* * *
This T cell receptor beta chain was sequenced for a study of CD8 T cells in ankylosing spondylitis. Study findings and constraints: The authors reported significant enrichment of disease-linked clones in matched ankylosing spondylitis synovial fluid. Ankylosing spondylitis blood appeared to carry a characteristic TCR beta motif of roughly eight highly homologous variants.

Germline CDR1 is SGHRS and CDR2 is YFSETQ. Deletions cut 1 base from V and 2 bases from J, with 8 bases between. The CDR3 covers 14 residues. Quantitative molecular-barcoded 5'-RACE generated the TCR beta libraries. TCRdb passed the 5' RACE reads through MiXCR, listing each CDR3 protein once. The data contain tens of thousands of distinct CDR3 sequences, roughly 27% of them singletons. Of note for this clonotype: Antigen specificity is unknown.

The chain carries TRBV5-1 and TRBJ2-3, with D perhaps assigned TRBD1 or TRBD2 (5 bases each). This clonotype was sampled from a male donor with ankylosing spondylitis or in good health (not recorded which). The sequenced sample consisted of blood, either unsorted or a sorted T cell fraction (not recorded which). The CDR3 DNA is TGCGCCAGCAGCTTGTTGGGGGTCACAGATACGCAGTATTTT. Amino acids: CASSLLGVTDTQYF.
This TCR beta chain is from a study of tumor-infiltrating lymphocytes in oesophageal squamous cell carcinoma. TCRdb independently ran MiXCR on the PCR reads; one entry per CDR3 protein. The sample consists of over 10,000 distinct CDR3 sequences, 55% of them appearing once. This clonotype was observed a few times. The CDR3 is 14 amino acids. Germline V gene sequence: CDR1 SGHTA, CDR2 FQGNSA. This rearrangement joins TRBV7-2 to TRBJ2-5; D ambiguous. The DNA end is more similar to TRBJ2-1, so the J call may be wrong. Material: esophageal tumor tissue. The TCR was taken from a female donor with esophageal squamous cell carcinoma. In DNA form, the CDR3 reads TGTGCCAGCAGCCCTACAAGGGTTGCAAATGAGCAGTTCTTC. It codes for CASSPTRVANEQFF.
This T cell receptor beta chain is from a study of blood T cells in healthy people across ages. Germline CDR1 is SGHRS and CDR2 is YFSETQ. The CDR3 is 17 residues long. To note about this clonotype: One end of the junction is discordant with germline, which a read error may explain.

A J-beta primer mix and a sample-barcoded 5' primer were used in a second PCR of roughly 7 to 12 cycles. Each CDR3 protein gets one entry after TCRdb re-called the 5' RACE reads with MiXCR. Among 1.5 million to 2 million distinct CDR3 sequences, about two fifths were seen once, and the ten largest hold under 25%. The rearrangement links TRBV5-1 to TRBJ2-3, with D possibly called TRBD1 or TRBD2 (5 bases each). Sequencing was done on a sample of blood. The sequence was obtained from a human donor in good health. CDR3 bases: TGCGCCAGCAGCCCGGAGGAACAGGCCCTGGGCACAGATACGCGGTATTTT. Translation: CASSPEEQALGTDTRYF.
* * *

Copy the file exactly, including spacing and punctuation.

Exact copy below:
This T cell receptor beta chain was sequenced for a study of CD8 T cells in ankylosing spondylitis. Study findings and constraints: The authors reported significant enrichment of disease-linked clones in matched ankylosing spondylitis synovial fluid. Ankylosing spondylitis blood appeared to carry a characteristic TCR beta motif of roughly eight highly homologous variants.

Germline CDR1 is SGHRS and CDR2 is YFSETQ. Deletions cut 1 base from V and 2 bases from J, with 8 bases between. The CDR3 covers 14 residues. Quantitative molecular-barcoded 5'-RACE generated the TCR beta libraries. TCRdb passed the 5' RACE reads through MiXCR, listing each CDR3 protein once. The data contain tens of thousands of distinct CDR3 sequences, roughly 27% of them singletons. Of note for this clonotype: Antigen specificity is unknown.

The chain carries TRBV5-1 and TRBJ2-3, with D perhaps assigned TRBD1 or TRBD2 (5 bases each). This clonotype was sampled from a male donor with ankylosing spondylitis or in good health (not recorded which). The sequenced sample consisted of blood, either unsorted or a sorted T cell fraction (not recorded which). The CDR3 DNA is TGCGCCAGCAGCTTGTTGGGGGTCACAGATACGCAGTATTTT. Amino acids: CASSLLGVTDTQYF.
This TCR beta chain is from a study of tumor-infiltrating lymphocytes in oesophageal squamous cell carcinoma. TCRdb independently ran MiXCR on the PCR reads; one entry per CDR3 protein. The sample consists of over 10,000 distinct CDR3 sequences, 55% of them appearing once. This clonotype was observed a few times. The CDR3 is 14 amino acids. Germline V gene sequence: CDR1 SGHTA, CDR2 FQGNSA. This rearrangement joins TRBV7-2 to TRBJ2-5; D ambiguous. The DNA end is more similar to TRBJ2-1, so the J call may be wrong. Material: esophageal tumor tissue. The TCR was taken from a female donor with esophageal squamous cell carcinoma. In DNA form, the CDR3 reads TGTGCCAGCAGCCCTACAAGGGTTGCAAATGAGCAGTTCTTC. It codes for CASSPTRVANEQFF.
This T cell receptor beta chain is from a study of blood T cells in healthy people across ages. Germline CDR1 is SGHRS and CDR2 is YFSETQ. The CDR3 is 17 residues long. To note about this clonotype: One end of the junction is discordant with germline, which a read error may explain.

A J-beta primer mix and a sample-barcoded 5' primer were used in a second PCR of roughly 7 to 12 cycles. Each CDR3 protein gets one entry after TCRdb re-called the 5' RACE reads with MiXCR. Among 1.5 million to 2 million distinct CDR3 sequences, about two fifths were seen once, and the ten largest hold under 25%. The rearrangement links TRBV5-1 to TRBJ2-3, with D possibly called TRBD1 or TRBD2 (5 bases each). Sequencing was done on a sample of blood. The sequence was obtained from a human donor in good health. CDR3 bases: TGCGCCAGCAGCCCGGAGGAACAGGCCCTGGGCACAGATACGCGGTATTTT. Translation: CASSPEEQALGTDTRYF.